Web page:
Rosenbaum & Rosenbaum, P.C. | July 10, 2019 | Sexual Harassment
In October, it will be two years since the #Metoo movement swept the country and led to a cultural reckoning. As a result, Harvey Weinstein now is facing charges sexual assault after multiple allegations, Bill O’Reilly lost his TV show after several sexual harassment complaints and Matt Lauer lost his longtime The Today Show job for inappropriate sexual behavior toward coworkers.
Yet, now, months and months later, lawmakers are strengthening New York’s sexual harassment protection laws, making them some of the toughest in the country. The bills, which Gov. Andrew Cuomo has promised to sign, also protect those working at the Capitol, after a group of former legislative staffers made it known they had experienced or reported sexual harassment in Albany years ago with little action to stop it.
Here are some of the issues the new laws will address:
- Eliminating the “severe or pervasive” standard for proving harassment. Advocates for change noted that this standard allowed judges to dismiss claims of groping or lewd comments because those weren’t hostile enough to qualify as sexual harassment.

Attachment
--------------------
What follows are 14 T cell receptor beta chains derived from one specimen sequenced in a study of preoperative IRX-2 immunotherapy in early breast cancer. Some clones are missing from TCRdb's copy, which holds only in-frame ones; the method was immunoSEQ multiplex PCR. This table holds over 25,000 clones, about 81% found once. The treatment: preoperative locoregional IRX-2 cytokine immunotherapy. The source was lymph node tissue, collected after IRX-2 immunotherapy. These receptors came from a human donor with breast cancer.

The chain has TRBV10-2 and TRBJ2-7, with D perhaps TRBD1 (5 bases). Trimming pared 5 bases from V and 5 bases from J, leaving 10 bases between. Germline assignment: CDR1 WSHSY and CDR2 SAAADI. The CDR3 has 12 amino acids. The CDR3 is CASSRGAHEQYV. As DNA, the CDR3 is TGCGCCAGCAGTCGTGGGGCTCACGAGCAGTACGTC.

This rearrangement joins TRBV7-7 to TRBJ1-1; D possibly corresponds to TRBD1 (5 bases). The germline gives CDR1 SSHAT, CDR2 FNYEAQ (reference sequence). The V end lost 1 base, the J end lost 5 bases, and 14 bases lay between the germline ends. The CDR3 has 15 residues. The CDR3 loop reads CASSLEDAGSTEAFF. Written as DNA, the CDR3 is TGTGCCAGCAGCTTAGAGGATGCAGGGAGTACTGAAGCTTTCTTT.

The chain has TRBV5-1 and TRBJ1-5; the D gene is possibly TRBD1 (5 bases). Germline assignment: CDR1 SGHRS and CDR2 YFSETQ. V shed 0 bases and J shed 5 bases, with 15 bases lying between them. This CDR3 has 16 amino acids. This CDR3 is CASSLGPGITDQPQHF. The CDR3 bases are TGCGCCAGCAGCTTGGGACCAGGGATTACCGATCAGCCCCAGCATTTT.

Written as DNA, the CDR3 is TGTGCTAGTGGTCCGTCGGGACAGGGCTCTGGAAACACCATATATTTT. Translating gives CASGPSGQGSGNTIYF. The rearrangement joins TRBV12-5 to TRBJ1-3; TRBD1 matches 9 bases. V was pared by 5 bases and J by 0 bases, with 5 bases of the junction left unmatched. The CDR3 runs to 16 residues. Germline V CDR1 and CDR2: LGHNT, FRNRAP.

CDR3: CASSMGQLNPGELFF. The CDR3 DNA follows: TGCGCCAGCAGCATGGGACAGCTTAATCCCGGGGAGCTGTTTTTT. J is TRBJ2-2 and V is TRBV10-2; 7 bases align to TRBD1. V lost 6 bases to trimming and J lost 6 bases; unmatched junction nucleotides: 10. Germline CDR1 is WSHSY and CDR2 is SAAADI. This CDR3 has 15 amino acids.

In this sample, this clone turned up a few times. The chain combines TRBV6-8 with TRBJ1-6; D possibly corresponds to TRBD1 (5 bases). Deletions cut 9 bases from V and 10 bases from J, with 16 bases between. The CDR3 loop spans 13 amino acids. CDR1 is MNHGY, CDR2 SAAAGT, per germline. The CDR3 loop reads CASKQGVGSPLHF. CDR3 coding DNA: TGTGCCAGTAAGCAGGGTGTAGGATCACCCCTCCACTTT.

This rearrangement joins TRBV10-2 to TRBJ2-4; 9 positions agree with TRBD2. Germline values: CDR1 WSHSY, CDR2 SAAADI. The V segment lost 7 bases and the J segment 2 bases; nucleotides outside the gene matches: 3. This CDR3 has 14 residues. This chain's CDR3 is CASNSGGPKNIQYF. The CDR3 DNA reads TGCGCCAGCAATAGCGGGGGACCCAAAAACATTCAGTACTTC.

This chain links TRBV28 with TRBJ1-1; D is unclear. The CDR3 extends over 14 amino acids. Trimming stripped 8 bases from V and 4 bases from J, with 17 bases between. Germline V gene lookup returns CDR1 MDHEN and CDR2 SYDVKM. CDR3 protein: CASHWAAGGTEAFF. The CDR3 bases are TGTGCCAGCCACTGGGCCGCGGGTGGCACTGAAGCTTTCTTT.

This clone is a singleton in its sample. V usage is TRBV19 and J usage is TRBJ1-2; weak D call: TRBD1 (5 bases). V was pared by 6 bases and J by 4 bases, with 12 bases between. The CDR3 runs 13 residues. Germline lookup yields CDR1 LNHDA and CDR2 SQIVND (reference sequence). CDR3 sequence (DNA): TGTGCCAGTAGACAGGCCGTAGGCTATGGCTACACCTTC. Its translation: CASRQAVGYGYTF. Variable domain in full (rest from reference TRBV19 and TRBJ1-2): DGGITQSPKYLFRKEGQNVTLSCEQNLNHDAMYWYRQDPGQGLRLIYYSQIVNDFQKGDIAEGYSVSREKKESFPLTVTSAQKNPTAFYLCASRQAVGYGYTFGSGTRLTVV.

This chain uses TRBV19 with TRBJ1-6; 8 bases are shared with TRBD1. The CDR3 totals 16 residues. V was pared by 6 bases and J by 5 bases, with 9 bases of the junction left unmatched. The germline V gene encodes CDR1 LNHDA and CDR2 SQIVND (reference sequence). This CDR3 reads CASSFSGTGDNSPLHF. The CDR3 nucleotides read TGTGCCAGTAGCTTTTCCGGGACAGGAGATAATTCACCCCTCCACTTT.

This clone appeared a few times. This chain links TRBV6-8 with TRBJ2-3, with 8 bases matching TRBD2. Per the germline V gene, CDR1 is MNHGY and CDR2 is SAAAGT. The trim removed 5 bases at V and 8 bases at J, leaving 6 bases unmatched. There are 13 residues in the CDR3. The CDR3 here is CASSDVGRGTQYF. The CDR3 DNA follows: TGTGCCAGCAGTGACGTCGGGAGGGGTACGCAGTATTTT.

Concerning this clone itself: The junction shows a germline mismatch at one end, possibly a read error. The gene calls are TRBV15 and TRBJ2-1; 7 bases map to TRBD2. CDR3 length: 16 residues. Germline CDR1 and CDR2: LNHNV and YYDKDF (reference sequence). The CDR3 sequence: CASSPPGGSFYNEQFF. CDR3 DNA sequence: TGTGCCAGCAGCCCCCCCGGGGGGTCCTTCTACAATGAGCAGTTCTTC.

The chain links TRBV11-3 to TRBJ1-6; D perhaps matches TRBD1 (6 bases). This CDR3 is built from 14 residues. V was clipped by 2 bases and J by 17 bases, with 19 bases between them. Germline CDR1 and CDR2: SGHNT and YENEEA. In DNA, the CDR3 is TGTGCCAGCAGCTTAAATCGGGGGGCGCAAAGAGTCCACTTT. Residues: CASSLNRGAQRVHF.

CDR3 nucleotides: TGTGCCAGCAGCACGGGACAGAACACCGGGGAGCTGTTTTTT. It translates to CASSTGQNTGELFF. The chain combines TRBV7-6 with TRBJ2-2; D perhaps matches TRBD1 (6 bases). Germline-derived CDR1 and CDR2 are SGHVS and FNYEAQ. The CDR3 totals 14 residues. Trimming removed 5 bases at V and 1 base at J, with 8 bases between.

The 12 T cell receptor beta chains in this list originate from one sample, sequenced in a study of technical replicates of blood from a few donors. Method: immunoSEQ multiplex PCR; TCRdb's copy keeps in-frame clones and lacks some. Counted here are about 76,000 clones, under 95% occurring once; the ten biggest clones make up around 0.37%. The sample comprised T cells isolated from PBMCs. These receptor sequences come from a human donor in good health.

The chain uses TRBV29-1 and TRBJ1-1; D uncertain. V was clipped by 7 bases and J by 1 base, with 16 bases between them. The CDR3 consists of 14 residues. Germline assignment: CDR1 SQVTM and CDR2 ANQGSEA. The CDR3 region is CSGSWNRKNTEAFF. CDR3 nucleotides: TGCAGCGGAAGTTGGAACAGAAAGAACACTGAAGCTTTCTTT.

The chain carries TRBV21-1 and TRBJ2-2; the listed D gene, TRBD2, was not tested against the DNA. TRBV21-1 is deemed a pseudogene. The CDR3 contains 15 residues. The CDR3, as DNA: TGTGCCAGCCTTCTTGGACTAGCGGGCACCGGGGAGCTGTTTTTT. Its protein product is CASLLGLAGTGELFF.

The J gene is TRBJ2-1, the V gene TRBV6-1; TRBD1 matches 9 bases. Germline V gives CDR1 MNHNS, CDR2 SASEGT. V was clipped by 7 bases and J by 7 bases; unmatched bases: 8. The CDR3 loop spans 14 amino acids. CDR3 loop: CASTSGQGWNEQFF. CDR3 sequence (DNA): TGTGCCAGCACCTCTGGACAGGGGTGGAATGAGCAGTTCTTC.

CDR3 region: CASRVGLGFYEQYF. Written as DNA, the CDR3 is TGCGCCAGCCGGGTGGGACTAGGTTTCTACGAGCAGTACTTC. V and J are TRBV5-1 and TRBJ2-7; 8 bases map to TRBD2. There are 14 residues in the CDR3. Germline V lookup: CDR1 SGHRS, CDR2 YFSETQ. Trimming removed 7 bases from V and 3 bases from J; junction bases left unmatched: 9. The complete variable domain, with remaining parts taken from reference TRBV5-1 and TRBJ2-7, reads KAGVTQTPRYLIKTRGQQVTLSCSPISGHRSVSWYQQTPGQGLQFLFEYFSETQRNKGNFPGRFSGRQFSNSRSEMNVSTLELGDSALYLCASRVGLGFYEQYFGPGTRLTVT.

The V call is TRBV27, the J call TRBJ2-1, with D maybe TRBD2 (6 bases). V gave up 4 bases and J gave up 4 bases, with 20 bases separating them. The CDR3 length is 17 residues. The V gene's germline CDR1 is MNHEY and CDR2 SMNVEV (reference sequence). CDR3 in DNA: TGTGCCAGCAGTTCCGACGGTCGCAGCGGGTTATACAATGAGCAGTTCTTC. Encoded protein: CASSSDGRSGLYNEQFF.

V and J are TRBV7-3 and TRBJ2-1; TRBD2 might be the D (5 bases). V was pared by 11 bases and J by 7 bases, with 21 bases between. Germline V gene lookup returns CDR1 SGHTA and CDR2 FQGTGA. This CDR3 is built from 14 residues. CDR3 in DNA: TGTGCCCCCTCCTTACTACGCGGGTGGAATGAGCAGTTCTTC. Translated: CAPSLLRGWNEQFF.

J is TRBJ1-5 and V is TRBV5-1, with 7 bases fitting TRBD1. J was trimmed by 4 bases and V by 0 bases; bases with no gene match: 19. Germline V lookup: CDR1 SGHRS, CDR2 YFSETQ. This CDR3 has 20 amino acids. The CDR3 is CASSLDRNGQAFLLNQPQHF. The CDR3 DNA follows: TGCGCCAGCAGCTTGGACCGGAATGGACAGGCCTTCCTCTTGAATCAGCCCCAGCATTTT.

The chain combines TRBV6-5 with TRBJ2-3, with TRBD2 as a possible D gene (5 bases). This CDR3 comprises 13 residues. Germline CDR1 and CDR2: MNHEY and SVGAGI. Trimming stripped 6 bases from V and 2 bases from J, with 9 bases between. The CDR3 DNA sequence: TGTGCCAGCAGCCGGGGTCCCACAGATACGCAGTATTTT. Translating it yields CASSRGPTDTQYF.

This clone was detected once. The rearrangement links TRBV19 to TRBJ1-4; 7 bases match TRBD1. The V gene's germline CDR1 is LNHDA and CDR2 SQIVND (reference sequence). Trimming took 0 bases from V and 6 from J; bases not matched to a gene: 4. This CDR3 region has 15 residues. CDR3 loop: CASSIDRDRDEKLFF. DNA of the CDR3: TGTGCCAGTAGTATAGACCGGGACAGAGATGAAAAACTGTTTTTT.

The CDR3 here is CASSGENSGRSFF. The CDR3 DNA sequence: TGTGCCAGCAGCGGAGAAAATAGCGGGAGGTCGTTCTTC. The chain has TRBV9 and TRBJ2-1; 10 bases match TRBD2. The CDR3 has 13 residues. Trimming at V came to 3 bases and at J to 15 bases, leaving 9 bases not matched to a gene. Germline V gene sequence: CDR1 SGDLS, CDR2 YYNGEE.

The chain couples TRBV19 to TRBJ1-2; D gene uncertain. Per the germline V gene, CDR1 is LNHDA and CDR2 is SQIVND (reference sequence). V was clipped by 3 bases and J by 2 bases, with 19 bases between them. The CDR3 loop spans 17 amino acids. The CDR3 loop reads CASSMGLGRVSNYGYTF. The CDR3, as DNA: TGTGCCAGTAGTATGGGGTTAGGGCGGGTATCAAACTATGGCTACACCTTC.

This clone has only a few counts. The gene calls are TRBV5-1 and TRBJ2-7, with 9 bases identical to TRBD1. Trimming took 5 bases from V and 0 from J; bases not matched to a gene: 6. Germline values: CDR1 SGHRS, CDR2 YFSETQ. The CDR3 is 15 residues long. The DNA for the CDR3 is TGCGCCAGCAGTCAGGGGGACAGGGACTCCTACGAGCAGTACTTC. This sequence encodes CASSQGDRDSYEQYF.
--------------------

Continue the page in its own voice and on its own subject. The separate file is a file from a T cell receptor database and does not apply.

- Restricting employer’s ability to avoid liability for their employee’s sexual harassment behavior
- Providing attorney fees and punitive damages in harassment cases
- Expanding the amount of time someone has to report a sexual harassment claim to a state agency
- Ensuring anti-harassment training is provided in multiple languages
Also, another piece of legislation approved in late June extended the statute of limitations for reporting second-degree and third-degree rape.
And last year, New York lawmakers mandated the use of panic buttons for hotel workers to prevent sexual assault and limited the use of nondisclosure agreements (NDAs) in harassment cases. Serial abusers often use these to limit victims’ abilities to report sexual abuse.
For advocates against sexual harassment, these moves are just the beginning. If you feel you have been the victim of sexual harassment at work, don’t hesitate to report it to your human resources department. If that harassment has led to you losing your job, hindered your ability to advance your career or made your workplace a hostile environment, contact an experienced employment law attorney. You want to make sure your rights are protected and prevent further harassment.